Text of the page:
The world's most powerful digital camera caught an amazing glimpse of Comet Lovejoy when it passed in front of the sensitive field of view.
The "accidental observation" of Comet Lovejoy on Dec. 27 shows the comet's nucleus and coma splayed across several frames the camera took. At the time, Lovejoy was 51 million miles (82 million kilometers) from Earth. Ordinarily, the Dark Energy Camera looks at far more distant objects; it can image things up to eight billion miles (12.8 billion kilometers) away.
"Our favorite [memory] all was the accidental observation of Comet Lovejoy," wrote the blog Dark Energy Detectives (a blog of the Dark Energy Survey) of the sighting. "It reminds us that before we can look out beyond our galaxy to the far reaches of the universe, we need to watch out for celestial objects that are much closer to home."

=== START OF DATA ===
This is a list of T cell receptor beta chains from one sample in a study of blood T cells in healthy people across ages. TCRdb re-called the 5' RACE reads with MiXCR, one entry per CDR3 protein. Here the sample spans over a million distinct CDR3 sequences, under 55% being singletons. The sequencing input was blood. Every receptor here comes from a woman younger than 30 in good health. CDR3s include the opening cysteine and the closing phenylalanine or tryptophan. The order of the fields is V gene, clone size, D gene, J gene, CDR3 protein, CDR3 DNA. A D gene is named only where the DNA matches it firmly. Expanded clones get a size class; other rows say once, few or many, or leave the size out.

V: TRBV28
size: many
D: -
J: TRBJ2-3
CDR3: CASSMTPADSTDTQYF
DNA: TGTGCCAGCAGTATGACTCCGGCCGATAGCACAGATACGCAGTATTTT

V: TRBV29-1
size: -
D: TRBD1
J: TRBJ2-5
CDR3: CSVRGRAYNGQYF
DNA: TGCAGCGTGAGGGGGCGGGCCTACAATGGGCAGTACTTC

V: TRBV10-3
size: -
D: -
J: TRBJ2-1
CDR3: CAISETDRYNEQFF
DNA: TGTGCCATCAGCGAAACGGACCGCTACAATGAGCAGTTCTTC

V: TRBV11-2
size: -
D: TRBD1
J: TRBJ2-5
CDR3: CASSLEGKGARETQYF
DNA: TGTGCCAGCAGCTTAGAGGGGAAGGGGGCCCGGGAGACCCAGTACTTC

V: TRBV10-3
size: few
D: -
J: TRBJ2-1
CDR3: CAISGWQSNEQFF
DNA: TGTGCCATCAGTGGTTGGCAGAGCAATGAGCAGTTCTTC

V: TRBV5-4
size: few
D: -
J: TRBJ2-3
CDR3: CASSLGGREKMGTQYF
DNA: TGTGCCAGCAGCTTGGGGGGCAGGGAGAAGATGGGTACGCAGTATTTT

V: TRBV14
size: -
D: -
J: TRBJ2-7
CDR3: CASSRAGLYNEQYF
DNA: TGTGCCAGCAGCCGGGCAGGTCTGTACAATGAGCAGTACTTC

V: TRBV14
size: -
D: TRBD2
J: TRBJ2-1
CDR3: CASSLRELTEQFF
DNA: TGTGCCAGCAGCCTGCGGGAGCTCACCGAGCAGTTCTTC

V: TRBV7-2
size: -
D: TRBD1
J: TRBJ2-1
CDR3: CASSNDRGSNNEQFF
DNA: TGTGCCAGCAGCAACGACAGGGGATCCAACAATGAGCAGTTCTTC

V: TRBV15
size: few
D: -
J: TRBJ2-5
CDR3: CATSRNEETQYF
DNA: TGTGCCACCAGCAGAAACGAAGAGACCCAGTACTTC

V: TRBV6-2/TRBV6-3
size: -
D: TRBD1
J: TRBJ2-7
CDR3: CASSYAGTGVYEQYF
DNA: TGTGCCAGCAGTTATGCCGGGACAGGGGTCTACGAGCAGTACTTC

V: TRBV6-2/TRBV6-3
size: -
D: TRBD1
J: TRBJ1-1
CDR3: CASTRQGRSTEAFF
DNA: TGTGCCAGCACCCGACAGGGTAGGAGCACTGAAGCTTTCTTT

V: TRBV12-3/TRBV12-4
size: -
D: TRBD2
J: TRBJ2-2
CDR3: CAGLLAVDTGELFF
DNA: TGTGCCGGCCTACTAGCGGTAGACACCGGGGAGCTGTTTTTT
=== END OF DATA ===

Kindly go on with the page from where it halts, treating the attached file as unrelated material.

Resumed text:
The image was captured while astronomers were scanning the southern sky for the five-year Dark Energy Survey, which aims to learn more about dark energy, the mysterious force that is accelerating the universe's expansion.
The camera is 570 megapixels and is designed to look for lights from galaxies and stars far away from Earth. Its field of view is about 2.2 degrees, equivalent to an area of sky 20 times the size of the moon seen from Earth.
Lovejoy appears to glow green in telescope views of amateur astronomers, who have captured numerous images and video of the comet since its discovery.